Feeling low this summer? Tired of reading (not so) cliche ‘Getting Leh’d – feeling blessed’ status updates by your friends? Want to go to Leh-Ladakh but don’t have the money to? Looking for a cheaper alternative? Getting tired of reading so many questions upfront? If your answer to the all the above questions were – Yes, don’t be proud. But don’t be sad either, because we’ve got a new place for you to try in the Himachals- Lahaul Spiti. The following are the 8 reasons why you should definitely try out Spiti-Lahaul, in case you are not able to go to Leh-Ladakh just yet.
1. The Journey:
When you plan about going to Leh-Ladakh, there’s always a bike ride involved- Fair enough; but did you know that you could also visit Spiti-Lahaul in your bike as well? Known to be one of the most difficult Indian roads to maneuver your vehicle in, riding on the treacherous routes leading up to Spiti from Manali is a challenge in its own.
It’s however important to note that the roads leading up to Leh Ladakh (from Manali – Khardungla Pass) are far better and well connected, specially in the event when one needs help. Travelling from Manali to Spiti Lahaul takes out a lot from the riders. The number of bikers are thus, far lesser in that route. If your bike breaks down during the trip, it’s quite difficult to find mechanics who can fix it. Even the buses that take you to Spiti run once-twice a day. So, use your bike only if you’re pretty confident about the conditions. The routes are closed in winters, by the way. And you need to decide on when you visit the place, too. Weather conditions change the riding experience a lot. Imagine doing this on a bike
2. The Monasteries:
There are similar Monasteries in both the places. The Ki Monastery is the biggest Tibetian Buddhist Monastery located in the Spiti Valley. Tangyud Monastery is another monastery which overlooks the town of Kaza, near Kibber Wildlife Sanctuary. One can find very reasonable staying options in the guest houses that are athwart some of the monasteries.
Another interesting and spooky fact is that there resides a 500 year old Mummy preserved in the Giu Village of Spiti Valley. ‘Lama Mummy’, as it is known to be, is the mummy of the Tibetian Monk – Sangha Tezin, and is believed to have been protecting the village from all evils. The mummy attracts a lot of tourists to the otherwise, inhospitable village of Giu.
3. The Lakes:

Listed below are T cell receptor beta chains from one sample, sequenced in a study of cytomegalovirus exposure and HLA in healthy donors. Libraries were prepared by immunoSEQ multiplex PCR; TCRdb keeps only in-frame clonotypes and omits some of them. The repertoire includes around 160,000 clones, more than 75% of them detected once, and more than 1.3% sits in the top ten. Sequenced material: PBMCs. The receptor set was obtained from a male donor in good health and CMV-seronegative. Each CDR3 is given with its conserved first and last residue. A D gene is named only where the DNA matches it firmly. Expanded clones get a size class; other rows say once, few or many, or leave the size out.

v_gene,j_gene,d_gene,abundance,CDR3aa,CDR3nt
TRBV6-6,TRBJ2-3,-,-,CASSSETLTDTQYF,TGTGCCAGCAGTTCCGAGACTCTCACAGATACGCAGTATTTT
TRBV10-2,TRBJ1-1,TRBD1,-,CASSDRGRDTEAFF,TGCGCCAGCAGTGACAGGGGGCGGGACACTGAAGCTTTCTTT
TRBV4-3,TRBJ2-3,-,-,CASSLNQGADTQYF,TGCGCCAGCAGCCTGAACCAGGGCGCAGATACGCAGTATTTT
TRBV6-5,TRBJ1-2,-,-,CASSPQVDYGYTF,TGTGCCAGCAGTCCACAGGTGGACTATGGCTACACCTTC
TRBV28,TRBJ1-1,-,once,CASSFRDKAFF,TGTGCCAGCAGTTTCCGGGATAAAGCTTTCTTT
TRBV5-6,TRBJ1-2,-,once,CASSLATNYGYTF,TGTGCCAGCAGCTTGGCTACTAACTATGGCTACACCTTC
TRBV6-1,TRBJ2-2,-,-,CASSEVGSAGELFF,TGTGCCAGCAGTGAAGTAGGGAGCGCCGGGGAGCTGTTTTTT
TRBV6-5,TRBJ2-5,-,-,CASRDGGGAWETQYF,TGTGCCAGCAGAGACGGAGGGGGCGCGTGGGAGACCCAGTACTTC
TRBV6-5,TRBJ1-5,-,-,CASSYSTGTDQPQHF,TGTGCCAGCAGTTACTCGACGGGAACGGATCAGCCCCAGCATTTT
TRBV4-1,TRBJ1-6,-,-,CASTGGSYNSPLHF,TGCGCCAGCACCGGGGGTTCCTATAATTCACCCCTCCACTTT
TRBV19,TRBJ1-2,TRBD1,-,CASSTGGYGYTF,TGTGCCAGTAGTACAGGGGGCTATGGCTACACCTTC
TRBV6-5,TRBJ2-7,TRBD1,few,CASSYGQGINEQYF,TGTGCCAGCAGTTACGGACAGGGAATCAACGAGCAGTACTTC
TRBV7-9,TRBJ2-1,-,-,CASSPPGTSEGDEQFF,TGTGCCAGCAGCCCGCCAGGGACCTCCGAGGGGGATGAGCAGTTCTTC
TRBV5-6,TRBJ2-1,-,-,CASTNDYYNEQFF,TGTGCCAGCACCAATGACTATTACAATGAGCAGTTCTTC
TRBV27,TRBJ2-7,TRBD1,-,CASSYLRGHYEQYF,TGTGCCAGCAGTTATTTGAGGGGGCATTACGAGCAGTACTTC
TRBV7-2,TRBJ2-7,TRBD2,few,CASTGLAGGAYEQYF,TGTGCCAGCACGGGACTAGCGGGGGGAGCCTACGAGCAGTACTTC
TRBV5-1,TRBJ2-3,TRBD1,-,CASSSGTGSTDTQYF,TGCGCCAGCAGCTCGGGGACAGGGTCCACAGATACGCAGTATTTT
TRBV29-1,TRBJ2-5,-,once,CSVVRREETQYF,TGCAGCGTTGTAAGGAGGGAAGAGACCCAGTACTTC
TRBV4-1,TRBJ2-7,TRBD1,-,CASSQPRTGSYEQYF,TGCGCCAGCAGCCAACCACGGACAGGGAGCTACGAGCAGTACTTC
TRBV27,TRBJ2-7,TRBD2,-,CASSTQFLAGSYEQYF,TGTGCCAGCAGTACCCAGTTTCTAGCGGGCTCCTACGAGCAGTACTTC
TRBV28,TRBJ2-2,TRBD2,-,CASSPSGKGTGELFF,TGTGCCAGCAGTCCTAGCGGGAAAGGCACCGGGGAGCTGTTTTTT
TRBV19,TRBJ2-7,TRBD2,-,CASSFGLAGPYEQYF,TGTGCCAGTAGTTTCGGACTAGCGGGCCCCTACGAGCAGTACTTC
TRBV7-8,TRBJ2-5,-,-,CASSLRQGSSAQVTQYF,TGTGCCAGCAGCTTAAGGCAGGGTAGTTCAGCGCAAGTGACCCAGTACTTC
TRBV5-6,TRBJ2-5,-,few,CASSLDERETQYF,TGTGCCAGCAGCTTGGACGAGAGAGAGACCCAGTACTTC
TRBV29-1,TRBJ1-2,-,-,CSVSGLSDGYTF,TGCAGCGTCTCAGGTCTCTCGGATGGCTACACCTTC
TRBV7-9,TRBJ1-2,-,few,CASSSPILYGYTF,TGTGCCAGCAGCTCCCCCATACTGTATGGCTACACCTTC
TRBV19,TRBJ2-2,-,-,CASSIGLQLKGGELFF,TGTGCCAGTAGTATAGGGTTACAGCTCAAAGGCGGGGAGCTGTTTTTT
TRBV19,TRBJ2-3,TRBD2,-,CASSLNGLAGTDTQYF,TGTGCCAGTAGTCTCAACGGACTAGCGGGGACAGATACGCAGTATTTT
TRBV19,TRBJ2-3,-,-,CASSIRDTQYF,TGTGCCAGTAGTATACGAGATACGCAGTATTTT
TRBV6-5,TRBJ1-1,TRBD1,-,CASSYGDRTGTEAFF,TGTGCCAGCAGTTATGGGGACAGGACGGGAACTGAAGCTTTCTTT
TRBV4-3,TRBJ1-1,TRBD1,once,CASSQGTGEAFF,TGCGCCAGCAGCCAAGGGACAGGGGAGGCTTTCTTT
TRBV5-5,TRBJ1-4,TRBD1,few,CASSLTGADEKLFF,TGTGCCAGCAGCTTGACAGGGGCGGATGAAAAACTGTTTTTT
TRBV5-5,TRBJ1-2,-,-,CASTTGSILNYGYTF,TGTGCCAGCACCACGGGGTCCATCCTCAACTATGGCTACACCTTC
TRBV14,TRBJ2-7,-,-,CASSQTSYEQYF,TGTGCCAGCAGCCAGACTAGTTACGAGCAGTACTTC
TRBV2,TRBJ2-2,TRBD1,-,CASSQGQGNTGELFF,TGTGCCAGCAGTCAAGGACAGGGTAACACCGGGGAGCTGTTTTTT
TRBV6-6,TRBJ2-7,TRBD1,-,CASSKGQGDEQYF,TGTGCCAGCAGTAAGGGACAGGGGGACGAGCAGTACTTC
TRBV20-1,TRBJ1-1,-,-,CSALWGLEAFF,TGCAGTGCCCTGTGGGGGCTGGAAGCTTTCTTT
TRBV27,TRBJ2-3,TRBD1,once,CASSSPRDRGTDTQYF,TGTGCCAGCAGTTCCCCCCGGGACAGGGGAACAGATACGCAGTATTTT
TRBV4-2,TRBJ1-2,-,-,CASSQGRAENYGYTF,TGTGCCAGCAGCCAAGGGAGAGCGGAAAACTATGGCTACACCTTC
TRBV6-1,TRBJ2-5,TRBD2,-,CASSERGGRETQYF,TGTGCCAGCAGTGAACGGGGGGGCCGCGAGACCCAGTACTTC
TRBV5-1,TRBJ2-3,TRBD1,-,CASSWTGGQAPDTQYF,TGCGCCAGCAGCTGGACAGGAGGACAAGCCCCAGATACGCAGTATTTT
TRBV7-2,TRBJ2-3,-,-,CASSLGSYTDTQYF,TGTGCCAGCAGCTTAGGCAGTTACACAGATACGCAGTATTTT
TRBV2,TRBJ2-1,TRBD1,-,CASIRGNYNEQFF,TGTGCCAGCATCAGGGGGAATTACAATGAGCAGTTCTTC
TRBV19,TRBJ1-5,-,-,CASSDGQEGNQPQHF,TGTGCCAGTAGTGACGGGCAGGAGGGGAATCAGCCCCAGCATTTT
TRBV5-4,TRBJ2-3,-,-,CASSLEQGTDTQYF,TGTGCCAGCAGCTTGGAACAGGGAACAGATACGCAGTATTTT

What Pangong Tso lake is to Leh, Chandra Taal Lake is to Spiti! Apart from being a must stop destination for every traveller, what makes this lake unique is that there is no visible inlet to the lake (which means, it has an underground source). It has a distinct outlet though. Situated at more than 14,000 feet above MSL, Chandra Taal (Lake of the Moon) is one of many must visit destinations for Spiti Lahaul enthusiasts.
Other lakes in Spiti include the Suraj Tal (Lake of the Sun) and Dhankar Lake.
4. The Stars:
If you think that land is the only attractive part about the places, you are mistaken – the sky is as amazing, specially at nights. Photography enthusiasts have an opportunity capture equally brilliant star-trails at both places.
There is hardly any pollution in Spiti-Lahaul and given the conditions, Dhankar lake makes for a perfect destination for Astro-Photography at night time.
5. The Villages:
The villages in these places look like a mere extension of one another although, of course, they host different people. Home Staying is another source of income for the villagers in Spiti. They welcome tourists to stay in their own homes and feed them whatever they cook for themselves. For Rs. 300 per head-per night, the level of their affability is as unique as their sense of environmental awareness.
The toilets in the Spiti based villages are in particular, very notable. They’re situated on raised platforms and the human waste is worked upon to make manure, which is in turn, used to grow crops.
6. The Passes:
Passes in Spiti Valley that are famous among tourists are the Kunzum La (Gateway to Spiti) and Rohtang Pass which lies to the south of Lahaul and Spiti. The passes are open from May to November and they’re closed down during the extended winter season because of snowstorms.
The Rohtang Pass is not a very easy road to drive on, but bikers and adventure enthusiasts love to take up the unconventional challenge – usually living up to it.
7. The Food:
Speaking of unconventional, you can get all sorts of unconventional food at Spiti Lahaul, ranging from yummy Yak meat to gustable Goat sausages! Sku, Thukpa, Pava and Khambir are local assortments, not to mention a variety of momos to go with them. As far as drinks are concerned, The Tibetian Butter Tea, which the locals drink with delight, isn’t taken with similar gusto amongst tourists. Local alcoholic drinks and flavored teas, however, are an instant hit.
8. The Real Reason:
-The Love for Hills and Valleys and Adventure-
Apart from sharing similar terrains, both Leh-Ladakh and Spiti-Lahaul are high altitude pseudo arid deserts. Some places look so similar that it’s very difficult to tell them apart.
However, Spiti is known to have narrower valleys and not so wide roads. Roads to Ladakh, on the other hand, are much broader and well constructed. The point of this blog post was in no way to prove that Leh-Ladakh is replaceable as a tourist destination. The two are very different places in many ways (for eg. Phones with only BSNL networks work in Spiti whereas only Postpaid services work in Ladakh ). I have tried to jot down similarities between the two different places in a way that encourages travelers to visit both the places, specially, the more off beat destination of Spiti-Lahaul. Spiti Tourism Leh Ladakh Tourism